With its massive population and exciting business opportunities, China attracts a lot of foreign companies. Those foreign companies want to get in on the digital wonders the Chinese market represents. With more than 772 million users in 2017 and a vibrant social media scene, a well-thought digital marketing strategy can do miracles.
Brands are being more creative than ever and coming up with interesting and inspiring campaigns. Here are a few tips to follow if you want to succeed in your integration in the Chinese market.
1. Create a localized website
The first step to reaching Chinese consumers is to design a Chinese website for your business and host it in China (register a .cn domain name). Creating localized web content, however, might not be as simple as you think.
First, the translation must be accurate on the website. Never use a translation software program or an automatic online translation service like Google Translation to translate your content into Chinese. Otherwise, it will be awkward and even ridiculous sometimes.
Second, the content must conform to Chinese socio-cultural context. Cultural sensitivity is crucial in building up web content because what is considered funny in one language may be insulting in another. So, to launch a Chinese language website often requires a China-based bilingual team that has a deep understanding of Chinese culture and society.
If used properly, content localization is the most effective way to communicate with your target audience. Having a carefully localized slogan/tagline for your company, for example, can help you foster relationships with Chinese users immediately.
Always remember: your Chinese visitors are most likely different than American or European visitors, and as such, are often attracted by different things. This is why simple translation can sometimes fail a business in creating connections with Chinese visitors.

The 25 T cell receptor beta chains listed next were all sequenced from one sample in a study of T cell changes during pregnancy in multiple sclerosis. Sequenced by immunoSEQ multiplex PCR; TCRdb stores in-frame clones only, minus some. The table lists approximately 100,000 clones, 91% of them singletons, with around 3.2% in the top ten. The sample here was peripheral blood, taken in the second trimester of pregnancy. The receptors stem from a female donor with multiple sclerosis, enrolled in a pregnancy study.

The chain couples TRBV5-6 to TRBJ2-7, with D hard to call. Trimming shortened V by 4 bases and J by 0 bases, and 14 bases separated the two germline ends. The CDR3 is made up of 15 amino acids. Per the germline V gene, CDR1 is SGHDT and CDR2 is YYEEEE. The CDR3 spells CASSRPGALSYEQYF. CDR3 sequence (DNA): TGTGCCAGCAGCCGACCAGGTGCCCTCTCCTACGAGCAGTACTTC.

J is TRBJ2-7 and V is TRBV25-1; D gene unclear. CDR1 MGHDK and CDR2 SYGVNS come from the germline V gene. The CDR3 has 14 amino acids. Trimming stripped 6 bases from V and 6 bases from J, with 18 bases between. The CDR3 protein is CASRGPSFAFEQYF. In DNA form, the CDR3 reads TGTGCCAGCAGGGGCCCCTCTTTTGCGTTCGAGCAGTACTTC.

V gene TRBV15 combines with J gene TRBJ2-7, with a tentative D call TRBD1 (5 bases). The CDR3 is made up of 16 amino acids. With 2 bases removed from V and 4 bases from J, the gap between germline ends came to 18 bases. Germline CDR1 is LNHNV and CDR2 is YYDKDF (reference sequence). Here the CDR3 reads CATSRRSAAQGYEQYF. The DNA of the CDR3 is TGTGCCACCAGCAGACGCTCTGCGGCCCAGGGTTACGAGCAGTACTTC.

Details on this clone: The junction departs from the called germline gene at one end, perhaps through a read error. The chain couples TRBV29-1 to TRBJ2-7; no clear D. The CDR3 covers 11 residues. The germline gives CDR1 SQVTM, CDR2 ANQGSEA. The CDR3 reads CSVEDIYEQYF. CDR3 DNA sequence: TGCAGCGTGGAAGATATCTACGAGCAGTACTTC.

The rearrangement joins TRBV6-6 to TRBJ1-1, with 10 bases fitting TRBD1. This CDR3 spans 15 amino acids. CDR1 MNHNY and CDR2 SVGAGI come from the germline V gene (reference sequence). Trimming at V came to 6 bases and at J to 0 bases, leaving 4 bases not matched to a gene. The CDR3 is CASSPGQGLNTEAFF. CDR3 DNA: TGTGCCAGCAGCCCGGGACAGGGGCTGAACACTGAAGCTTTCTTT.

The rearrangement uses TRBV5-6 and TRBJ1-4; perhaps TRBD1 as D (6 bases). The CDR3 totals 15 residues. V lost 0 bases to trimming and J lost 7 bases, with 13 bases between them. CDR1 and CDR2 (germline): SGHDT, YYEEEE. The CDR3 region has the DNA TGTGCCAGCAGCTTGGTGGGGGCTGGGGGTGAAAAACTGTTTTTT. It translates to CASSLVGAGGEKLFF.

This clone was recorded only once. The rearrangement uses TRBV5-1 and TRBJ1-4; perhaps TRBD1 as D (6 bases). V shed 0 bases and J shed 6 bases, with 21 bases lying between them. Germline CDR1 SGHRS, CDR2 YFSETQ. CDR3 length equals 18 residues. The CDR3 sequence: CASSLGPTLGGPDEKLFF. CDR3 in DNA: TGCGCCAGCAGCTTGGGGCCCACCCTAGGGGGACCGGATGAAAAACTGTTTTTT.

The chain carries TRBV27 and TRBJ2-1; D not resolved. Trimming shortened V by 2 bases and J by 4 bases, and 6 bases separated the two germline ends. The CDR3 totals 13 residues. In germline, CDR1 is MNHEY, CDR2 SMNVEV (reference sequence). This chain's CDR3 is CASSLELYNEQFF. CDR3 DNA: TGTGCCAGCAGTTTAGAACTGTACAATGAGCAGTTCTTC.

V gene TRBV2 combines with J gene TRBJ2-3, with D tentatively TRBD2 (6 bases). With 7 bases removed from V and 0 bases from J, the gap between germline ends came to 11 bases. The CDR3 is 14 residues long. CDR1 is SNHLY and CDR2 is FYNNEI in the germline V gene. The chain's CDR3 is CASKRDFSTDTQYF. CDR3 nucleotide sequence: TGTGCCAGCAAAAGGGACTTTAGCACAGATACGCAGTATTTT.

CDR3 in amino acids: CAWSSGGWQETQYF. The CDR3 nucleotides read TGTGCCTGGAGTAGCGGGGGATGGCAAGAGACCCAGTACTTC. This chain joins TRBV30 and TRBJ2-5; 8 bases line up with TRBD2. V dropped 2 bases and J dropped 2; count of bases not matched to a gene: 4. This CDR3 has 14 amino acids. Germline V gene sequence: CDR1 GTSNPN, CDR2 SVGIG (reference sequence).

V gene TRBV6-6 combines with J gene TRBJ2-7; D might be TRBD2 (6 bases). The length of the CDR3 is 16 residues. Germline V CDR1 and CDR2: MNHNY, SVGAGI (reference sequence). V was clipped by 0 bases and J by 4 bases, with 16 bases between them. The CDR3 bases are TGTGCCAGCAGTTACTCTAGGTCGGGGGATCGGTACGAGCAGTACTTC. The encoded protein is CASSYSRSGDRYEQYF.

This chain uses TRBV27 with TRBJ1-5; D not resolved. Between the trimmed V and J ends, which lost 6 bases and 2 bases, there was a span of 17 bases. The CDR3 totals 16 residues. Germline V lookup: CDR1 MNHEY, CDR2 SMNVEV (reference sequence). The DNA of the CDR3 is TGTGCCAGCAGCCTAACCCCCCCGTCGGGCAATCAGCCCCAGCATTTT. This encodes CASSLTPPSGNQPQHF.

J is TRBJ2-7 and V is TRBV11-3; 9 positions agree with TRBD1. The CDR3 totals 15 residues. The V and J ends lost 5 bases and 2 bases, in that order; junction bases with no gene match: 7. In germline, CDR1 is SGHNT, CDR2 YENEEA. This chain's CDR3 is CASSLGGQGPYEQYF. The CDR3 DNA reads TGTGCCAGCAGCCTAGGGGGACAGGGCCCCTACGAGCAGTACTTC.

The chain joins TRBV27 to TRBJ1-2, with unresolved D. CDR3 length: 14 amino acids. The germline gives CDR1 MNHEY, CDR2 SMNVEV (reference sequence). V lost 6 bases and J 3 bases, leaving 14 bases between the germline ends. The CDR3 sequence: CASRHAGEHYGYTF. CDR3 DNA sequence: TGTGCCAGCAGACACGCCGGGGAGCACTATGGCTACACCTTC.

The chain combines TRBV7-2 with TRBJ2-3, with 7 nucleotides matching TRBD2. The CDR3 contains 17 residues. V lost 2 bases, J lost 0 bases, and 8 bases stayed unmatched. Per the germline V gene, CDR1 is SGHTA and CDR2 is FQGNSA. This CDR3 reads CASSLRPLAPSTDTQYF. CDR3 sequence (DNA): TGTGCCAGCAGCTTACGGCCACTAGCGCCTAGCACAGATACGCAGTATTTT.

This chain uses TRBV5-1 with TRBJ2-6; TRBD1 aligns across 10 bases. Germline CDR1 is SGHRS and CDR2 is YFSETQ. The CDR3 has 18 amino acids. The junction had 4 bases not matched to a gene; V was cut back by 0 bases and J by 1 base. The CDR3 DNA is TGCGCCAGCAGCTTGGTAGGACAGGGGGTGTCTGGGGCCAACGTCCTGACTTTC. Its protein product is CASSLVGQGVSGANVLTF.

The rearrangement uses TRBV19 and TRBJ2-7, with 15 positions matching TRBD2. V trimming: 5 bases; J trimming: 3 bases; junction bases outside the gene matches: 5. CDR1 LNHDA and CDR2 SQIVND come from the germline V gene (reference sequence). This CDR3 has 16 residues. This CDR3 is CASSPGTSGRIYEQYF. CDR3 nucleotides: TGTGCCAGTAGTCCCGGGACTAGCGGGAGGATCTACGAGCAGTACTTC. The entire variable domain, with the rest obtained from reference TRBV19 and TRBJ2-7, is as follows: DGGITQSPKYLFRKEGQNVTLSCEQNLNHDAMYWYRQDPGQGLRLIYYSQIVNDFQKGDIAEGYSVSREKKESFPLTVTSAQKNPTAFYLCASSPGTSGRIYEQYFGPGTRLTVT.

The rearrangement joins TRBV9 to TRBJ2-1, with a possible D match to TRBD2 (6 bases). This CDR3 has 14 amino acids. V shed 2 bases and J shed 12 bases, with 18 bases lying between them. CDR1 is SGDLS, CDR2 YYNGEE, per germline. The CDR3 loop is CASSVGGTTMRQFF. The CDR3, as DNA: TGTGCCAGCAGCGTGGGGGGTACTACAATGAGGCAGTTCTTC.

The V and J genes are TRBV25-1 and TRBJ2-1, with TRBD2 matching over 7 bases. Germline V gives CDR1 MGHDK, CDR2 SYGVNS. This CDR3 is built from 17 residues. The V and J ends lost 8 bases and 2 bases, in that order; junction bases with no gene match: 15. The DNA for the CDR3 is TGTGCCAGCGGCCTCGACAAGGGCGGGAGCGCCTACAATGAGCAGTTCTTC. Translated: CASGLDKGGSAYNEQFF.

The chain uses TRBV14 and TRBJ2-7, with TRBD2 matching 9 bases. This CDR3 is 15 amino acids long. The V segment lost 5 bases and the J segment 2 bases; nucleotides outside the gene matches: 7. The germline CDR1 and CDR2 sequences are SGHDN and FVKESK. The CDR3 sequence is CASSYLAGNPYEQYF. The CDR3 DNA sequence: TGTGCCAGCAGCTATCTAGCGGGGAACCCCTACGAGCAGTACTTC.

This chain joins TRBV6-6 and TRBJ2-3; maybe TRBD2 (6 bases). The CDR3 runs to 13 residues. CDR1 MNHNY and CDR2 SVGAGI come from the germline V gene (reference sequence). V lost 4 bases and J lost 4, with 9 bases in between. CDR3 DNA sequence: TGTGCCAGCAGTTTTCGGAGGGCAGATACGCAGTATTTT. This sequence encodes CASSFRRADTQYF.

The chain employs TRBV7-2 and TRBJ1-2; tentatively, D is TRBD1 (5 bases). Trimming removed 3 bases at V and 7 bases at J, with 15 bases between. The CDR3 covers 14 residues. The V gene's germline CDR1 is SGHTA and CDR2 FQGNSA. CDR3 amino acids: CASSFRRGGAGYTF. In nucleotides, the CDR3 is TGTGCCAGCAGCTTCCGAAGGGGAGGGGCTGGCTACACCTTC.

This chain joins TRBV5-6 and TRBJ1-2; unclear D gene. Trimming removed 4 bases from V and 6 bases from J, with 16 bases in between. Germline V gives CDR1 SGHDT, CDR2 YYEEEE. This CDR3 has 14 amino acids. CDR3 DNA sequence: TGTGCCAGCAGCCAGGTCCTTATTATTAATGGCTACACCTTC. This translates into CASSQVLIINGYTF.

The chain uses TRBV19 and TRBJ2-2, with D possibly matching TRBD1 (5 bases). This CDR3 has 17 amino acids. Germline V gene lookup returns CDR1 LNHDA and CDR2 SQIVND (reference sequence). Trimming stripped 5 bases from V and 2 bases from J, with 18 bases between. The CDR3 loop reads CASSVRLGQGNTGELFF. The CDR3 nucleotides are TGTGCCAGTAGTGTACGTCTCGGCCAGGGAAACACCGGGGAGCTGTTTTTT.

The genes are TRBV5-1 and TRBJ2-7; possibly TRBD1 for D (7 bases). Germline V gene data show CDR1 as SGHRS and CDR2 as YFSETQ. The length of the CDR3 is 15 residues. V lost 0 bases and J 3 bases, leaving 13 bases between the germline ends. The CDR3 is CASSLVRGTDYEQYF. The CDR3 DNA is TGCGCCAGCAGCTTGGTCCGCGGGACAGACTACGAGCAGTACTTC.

2. Leverage traffic from local search engines
Chinese consumers like to search product or brand information online. When the Chinese need to search information or check something: they use Baidu.
Google is our first choice when we check something, for Chinese, it is the same with Baidu. “Baidu Yixia” means Google it!
In 2016 in China, Baidu became the first Search Engine with an 83% market share.
Leveraging traffic from this search engine giant is a must for businesses to gauge their brand perceptions in China. Baidu provides a variety of services, including a Chinese language search engine for websites, multimedia files, online mapping, Baidu Baike (an online collaboratively built encyclopedia similar to Wikipedia), Baidu Tieba (a platform of BBS forums), etc.
Baidu SEO is harder and more expensive than Google SEO because the duration is longer and the competition is generally more intense. Besides, Baidu has a very clear focus on China – websites that rank highly are in the Mandarin language and hosted inside the Mainland China.
3. Create Buzz on Sina Weibo
Social media has a great impact on China. Even the United States, generally considered the biggest adopter of social media, is behind China in both penetration and use.
Sina Weibo, considered a hybrid of Twitter and Facebook, is the most widely used social networking site in China with over 392 million monthly active users by the end of 2017. Now, the word Weibo is buzzing all over the net. Companies and brands take the opportunity to create online buzz through the accounts of celebrities and key opinion leaders that can attract millions of followers.
Some luxury brands interact with their consumers through well-managed accounts of their own. For example, Sephora has launched a Mother’s Day “My Beauty Style” (#我的美力Style#) campaign. To win a free Sephora eye cream, participants are asked to write about their mothers’ beauty style and then refer the post to three friends by Mother’s Day.
The brand is also using Weibo to drive brick-and-mortar traffic in Shanghai through an “I Love Sephora’s Largest Flagship Store” (#我愛絲芙蘭超級旗艦店#) campaign. From May 9 – 11, the flagship on Nanking West Road is staging a complimentary event for participants and their mothers, which includes a mother-daughter photo shoot, video recordings of participants singing songs dedicated to their mothers, cupcakes to share, opportunities to make Mother’s Day cards, and free cosmetic makeovers and information sessions about skincare.